Today PAPER is premiering the newest Papertwin single, “Happy Half Lives” ahead of their upcoming record Family Portraits. Check out the premiere here. Family Portraits is due out via Druyan Records on 11/15.
Regarding the inspiration behind the song, the band explains: “Taking inspiration from Edward Hopper’s painting Room In New York, this song examines the disparity between our inner and outer lives. Who we think we are versus how we are seen and judged by others. Questioning whether you were even born into the right body at the right place or the right time.
The silence between two people sitting in a room can be both ominous and comforting all at once.”
Papertwin started playing music together in 2009, formed by Max Decker after narrowly escaping a lucrative career as a landscape painter. After two homespun EPs and a long hiatus, the band is set to release their first full length album Family Portraits via Druyan Records.
Recorded in Decker’s home studio in Massachusetts with longtime friend Francis Cardinale and receiving guidance from Nick Shopa, the LP was mixed by Jorge Elbrecht (Tamaryn, Sky Ferriera, Japanese Breakfast) and mastered by Heba Kadry (Bjork, Slowdive, Ryuchi Sakamoto).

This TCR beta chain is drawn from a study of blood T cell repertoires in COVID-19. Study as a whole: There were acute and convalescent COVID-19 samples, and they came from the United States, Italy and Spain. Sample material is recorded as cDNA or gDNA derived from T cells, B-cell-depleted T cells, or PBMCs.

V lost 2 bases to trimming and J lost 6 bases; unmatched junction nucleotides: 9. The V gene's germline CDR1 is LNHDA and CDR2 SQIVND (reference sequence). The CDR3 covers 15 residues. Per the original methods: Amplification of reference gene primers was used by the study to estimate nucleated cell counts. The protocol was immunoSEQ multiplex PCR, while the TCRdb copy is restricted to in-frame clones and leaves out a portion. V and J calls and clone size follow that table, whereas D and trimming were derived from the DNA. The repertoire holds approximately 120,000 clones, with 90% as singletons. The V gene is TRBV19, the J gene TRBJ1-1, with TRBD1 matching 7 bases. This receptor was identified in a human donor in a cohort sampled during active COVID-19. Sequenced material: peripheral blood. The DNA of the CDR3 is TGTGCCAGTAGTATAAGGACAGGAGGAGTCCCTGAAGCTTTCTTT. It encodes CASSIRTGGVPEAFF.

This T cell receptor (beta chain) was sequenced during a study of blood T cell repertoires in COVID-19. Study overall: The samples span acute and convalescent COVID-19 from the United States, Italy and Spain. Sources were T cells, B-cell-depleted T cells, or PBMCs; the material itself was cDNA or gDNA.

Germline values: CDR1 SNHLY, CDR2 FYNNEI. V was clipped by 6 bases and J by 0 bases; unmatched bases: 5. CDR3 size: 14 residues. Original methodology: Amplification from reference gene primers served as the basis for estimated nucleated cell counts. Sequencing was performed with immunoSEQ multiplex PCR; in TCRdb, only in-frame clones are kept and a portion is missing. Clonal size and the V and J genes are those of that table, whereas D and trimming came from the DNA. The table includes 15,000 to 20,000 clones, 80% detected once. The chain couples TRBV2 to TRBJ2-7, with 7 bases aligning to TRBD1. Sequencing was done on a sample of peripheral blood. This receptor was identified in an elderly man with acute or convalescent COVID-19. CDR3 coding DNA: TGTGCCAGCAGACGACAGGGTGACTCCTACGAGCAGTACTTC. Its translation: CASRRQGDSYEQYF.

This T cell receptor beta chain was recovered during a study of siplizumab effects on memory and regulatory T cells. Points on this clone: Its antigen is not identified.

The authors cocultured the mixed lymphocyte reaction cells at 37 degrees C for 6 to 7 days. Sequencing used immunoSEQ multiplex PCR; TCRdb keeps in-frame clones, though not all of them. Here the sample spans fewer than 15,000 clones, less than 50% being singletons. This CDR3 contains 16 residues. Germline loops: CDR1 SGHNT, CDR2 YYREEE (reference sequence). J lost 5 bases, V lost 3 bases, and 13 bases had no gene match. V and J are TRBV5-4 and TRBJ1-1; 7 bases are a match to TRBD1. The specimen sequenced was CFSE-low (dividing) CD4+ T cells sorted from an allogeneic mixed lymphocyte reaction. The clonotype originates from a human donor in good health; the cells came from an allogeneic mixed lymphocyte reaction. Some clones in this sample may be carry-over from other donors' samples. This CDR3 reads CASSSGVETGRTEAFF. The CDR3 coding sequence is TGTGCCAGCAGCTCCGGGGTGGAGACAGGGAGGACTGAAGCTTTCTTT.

The friends convened after taking a beat to re-configure and re-evaluate their personal lives after some major changes. Lead singer Max Decker had recently had a kid and moved from New York back to Massachusetts where he had grown up, and instrumentalist and producer Francis Cardinale had just lost his father to a prolonged battle with cancer and decided to re-locate to Los Angeles. The band decided to leave behind the musical orbit they were inhabiting due to these evolving external life circumstances. This genesis & paradox is the foreground of Family Portraits— kind of like a vortex/hole, an accumulation of noise & fragments from where things end & also where things begin. That’s not to say that the band went into this album with the intention of “documenting trauma” or sorting through it via the music, even. The theme of family acts as a foundation, but also as something to be explored. The record is both familiar & unsettling. Shocking but calm. There’s a languidness to the vocal production & melodic sensibility (if you can trace it underneath soundscapes that are unequivocal, fractured, dry & recall some of Talk Talk’s greatest tape collages to date). It’s impressionistic. Something you can’t quite inhabit, but can’t quite easily walk away from either. It’s elusive, self-contained and full of life — full of lives lost and the prospect of newer ones, whether they be sounds, experiences or chapters beginning.